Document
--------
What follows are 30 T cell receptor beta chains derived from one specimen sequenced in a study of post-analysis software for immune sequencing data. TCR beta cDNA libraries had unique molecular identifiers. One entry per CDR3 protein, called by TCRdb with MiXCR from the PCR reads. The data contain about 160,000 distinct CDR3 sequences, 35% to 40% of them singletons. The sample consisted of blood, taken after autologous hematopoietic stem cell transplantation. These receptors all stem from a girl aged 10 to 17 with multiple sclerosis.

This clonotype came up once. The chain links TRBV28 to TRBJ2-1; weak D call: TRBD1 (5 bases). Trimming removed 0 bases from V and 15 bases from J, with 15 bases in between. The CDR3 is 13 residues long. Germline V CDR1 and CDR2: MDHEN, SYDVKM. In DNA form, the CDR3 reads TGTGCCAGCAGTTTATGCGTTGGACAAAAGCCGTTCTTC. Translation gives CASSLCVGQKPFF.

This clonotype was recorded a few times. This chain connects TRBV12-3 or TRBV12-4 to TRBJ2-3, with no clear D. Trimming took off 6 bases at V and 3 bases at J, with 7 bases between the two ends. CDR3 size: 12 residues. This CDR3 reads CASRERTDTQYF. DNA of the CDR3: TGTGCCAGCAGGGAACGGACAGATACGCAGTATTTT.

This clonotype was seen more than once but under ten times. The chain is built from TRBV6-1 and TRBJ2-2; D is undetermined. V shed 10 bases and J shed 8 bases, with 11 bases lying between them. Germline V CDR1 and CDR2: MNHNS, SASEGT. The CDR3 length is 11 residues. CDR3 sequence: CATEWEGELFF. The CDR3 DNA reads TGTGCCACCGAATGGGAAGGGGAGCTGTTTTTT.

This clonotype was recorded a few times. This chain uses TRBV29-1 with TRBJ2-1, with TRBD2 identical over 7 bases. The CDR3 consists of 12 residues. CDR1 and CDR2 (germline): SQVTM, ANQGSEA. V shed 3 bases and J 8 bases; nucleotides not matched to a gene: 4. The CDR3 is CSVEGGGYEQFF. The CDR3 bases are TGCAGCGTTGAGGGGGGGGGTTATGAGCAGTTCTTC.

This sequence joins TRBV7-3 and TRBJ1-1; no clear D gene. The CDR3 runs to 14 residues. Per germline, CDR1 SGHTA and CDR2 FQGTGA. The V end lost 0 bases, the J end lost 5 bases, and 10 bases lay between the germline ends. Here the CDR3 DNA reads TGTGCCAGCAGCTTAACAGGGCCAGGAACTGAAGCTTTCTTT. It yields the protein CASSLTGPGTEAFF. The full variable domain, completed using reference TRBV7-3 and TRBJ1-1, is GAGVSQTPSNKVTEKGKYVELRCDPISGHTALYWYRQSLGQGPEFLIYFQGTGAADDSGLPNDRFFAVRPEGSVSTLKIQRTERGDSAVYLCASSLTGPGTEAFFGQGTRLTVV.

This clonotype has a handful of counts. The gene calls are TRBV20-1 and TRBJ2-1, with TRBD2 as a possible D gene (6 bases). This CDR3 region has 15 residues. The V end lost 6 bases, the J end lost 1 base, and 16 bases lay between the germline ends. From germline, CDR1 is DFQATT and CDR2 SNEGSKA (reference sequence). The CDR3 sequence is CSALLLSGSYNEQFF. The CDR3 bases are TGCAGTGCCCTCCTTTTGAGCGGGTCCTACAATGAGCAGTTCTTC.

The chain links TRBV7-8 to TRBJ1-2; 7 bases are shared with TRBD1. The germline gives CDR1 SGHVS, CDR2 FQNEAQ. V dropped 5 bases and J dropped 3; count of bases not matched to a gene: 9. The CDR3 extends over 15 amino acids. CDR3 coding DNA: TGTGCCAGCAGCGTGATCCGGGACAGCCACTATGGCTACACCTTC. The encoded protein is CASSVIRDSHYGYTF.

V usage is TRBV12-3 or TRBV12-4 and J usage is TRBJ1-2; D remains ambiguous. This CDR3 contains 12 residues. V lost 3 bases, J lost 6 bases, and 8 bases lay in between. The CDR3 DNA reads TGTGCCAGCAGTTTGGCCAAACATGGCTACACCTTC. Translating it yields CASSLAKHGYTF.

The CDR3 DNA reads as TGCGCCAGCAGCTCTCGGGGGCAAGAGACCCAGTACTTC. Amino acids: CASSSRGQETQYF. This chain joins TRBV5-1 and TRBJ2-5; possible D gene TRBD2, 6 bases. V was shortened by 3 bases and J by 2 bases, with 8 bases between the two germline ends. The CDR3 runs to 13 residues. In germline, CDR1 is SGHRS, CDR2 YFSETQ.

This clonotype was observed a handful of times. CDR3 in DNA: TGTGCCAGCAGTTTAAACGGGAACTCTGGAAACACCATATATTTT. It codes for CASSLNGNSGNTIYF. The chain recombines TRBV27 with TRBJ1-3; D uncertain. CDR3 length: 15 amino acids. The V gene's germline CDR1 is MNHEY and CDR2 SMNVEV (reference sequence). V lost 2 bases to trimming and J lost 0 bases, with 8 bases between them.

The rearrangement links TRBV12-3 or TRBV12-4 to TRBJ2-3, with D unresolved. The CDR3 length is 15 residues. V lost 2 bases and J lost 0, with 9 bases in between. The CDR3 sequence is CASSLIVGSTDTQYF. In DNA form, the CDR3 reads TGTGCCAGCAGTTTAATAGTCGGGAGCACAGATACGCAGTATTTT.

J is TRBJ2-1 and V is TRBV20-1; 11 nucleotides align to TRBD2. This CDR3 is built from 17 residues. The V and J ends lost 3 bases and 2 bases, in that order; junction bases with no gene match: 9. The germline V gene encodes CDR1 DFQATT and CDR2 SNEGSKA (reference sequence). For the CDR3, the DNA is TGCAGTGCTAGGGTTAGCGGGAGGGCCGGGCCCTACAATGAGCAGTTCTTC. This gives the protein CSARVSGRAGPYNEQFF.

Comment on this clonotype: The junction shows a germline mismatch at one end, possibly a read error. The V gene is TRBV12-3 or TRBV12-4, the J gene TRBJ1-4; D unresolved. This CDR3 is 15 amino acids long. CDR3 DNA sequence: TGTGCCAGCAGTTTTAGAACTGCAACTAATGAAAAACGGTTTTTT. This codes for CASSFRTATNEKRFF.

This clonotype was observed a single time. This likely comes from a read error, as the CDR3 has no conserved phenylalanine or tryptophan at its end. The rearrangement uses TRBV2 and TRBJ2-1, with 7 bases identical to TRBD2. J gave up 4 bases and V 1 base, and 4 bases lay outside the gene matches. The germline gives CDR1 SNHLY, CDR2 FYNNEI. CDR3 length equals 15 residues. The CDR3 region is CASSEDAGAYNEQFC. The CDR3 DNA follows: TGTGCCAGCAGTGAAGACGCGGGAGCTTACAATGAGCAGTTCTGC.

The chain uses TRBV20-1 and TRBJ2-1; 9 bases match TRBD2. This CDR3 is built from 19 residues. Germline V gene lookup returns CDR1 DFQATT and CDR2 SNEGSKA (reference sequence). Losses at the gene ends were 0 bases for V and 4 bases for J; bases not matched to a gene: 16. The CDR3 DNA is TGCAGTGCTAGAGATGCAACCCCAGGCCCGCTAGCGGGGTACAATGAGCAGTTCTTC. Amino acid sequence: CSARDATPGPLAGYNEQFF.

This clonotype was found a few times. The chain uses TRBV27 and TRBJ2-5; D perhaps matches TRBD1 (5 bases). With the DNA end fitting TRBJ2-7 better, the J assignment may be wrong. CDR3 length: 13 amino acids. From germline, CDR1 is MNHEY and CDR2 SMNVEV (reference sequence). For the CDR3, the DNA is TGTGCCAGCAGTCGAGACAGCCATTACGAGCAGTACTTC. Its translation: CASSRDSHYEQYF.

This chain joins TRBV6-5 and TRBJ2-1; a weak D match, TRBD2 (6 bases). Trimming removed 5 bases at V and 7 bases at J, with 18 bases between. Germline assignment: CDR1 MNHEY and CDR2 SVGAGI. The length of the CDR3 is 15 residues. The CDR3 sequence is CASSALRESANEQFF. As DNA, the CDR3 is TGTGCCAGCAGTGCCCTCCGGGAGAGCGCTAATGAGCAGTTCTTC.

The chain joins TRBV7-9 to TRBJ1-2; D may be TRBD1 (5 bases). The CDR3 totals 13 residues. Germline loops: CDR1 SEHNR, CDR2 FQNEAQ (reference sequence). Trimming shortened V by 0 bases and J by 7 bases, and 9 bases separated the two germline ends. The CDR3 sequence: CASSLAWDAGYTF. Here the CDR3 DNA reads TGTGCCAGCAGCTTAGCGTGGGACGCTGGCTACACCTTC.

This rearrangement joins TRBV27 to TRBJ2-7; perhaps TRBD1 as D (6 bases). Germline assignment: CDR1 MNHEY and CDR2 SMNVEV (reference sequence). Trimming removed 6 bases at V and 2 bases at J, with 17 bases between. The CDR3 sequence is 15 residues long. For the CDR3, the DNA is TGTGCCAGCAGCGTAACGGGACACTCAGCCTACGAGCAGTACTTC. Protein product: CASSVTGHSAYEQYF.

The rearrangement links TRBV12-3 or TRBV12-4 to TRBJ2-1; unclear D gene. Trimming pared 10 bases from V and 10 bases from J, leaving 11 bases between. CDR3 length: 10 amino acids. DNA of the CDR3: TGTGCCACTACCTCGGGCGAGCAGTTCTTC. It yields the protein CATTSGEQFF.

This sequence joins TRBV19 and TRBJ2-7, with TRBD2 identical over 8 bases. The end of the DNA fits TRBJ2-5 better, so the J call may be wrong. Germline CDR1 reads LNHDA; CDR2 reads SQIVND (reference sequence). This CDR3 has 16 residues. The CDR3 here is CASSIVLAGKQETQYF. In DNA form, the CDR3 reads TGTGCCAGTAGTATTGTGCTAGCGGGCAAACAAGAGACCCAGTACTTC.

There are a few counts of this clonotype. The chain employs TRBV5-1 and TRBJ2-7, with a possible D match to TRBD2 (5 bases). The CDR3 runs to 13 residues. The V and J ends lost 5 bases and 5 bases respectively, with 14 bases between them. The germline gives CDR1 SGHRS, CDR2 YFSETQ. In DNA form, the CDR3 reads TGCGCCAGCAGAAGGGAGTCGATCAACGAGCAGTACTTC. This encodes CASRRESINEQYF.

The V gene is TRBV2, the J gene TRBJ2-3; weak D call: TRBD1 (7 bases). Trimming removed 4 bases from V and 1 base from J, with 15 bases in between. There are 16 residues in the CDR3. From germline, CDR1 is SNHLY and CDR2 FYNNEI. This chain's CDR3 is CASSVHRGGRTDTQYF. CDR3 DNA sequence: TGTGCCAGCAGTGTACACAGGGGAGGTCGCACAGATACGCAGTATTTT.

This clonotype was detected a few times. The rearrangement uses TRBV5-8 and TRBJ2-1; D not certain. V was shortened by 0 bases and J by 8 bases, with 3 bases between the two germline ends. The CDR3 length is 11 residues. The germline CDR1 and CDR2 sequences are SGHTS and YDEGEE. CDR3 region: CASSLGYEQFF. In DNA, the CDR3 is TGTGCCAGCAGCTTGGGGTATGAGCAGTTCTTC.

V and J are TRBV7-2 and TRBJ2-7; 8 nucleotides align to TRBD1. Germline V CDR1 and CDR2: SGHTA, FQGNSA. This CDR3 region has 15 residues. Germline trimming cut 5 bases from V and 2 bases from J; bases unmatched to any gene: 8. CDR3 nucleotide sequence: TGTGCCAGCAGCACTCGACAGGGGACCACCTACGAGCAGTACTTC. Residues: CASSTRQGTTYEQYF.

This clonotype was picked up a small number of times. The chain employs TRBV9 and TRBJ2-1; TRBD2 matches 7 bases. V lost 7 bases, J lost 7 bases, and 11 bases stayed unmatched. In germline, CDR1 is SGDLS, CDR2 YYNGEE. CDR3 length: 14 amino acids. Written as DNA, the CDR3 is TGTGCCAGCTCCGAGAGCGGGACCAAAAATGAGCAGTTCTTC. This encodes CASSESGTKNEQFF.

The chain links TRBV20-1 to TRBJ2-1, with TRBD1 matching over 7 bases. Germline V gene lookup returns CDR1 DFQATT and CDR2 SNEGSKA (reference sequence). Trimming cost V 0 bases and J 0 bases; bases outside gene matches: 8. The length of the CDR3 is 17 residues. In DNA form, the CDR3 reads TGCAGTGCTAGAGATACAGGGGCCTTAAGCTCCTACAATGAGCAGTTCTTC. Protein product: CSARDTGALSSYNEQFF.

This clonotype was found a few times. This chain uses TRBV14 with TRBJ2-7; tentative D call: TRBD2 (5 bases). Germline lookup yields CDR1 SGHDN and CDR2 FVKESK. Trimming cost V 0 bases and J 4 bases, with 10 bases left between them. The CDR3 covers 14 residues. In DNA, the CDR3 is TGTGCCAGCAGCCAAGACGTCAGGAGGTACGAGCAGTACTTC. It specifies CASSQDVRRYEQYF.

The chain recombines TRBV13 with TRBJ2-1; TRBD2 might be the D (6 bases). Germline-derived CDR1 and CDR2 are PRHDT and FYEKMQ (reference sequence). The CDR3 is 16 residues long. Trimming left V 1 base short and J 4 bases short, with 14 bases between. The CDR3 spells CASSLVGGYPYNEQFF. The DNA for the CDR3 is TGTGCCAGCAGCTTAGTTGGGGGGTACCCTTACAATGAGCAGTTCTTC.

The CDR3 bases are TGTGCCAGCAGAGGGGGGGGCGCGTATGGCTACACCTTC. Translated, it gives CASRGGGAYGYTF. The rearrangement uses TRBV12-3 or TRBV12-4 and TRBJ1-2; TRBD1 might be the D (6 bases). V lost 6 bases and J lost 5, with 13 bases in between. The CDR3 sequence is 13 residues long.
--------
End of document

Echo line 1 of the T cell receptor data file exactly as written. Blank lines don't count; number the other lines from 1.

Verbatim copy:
What follows are 30 T cell receptor beta chains derived from one specimen sequenced in a study of post-analysis software for immune sequencing data. TCR beta cDNA libraries had unique molecular identifiers. One entry per CDR3 protein, called by TCRdb with MiXCR from the PCR reads. The data contain about 160,000 distinct CDR3 sequences, 35% to 40% of them singletons. The sample consisted of blood, taken after autologous hematopoietic stem cell transplantation. These receptors all stem from a girl aged 10 to 17 with multiple sclerosis.